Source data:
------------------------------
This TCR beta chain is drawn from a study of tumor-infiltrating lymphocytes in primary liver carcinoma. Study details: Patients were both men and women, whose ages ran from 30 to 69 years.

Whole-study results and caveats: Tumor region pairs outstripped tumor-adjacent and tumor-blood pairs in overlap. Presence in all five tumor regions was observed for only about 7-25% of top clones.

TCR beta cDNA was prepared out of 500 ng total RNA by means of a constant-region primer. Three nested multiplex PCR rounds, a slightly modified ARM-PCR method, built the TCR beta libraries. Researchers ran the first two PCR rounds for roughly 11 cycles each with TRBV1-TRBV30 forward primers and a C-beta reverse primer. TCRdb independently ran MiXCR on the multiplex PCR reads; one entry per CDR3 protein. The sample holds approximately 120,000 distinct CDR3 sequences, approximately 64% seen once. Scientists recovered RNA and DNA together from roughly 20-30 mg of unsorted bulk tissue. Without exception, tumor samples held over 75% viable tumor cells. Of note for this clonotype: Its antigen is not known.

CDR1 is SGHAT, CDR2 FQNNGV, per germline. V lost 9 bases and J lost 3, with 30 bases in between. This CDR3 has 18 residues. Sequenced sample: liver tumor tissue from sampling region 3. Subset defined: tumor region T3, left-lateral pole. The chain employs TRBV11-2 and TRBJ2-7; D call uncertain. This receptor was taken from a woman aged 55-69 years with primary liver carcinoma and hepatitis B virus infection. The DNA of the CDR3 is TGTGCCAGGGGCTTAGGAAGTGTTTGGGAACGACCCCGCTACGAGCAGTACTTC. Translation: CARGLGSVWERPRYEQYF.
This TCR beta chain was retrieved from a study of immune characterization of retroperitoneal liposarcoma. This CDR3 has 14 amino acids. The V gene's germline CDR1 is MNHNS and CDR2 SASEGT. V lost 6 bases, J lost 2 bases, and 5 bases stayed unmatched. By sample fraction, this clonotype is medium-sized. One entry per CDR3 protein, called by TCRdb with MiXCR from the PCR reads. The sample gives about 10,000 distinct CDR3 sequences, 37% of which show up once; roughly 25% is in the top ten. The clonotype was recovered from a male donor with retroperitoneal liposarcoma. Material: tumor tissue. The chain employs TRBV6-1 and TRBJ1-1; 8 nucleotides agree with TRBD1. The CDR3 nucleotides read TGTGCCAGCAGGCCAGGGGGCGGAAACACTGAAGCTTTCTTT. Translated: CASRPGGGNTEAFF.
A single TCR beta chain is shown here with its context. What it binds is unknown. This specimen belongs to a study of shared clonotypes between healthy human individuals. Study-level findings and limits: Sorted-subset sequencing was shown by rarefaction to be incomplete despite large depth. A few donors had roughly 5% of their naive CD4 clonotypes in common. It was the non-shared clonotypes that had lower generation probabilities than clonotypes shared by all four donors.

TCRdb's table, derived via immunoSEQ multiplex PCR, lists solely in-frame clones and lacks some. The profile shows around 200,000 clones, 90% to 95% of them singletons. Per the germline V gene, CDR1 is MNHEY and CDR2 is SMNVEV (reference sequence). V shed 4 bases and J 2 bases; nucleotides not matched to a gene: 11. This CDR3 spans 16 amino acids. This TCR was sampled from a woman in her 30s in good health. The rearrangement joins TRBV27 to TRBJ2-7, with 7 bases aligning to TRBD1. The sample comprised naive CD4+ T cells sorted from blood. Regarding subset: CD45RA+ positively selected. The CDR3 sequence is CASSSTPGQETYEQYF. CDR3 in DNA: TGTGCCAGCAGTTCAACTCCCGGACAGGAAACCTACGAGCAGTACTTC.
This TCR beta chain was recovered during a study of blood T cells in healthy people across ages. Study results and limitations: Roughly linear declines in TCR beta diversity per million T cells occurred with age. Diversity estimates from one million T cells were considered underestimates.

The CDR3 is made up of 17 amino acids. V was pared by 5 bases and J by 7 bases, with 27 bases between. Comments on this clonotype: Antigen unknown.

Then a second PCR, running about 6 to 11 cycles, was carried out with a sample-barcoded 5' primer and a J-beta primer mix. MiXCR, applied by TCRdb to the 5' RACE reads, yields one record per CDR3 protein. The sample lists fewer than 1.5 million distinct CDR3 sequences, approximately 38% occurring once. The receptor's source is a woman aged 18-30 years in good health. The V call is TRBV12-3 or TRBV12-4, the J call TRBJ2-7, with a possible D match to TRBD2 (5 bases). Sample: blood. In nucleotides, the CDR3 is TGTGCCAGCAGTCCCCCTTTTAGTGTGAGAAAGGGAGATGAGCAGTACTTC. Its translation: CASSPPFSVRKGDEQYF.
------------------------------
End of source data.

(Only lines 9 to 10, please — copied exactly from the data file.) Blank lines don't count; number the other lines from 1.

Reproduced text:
The CDR3 is made up of 17 amino acids. V was pared by 5 bases and J by 7 bases, with 27 bases between. Comments on this clonotype: Antigen unknown.

Then a second PCR, running about 6 to 11 cycles, was carried out with a sample-barcoded 5' primer and a J-beta primer mix. MiXCR, applied by TCRdb to the 5' RACE reads, yields one record per CDR3 protein. The sample lists fewer than 1.5 million distinct CDR3 sequences, approximately 38% occurring once. The receptor's source is a woman aged 18-30 years in good health. The V call is TRBV12-3 or TRBV12-4, the J call TRBJ2-7, with a possible D match to TRBD2 (5 bases). Sample: blood. In nucleotides, the CDR3 is TGTGCCAGCAGTCCCCCTTTTAGTGTGAGAAAGGGAGATGAGCAGTACTTC. Its translation: CASSPPFSVRKGDEQYF.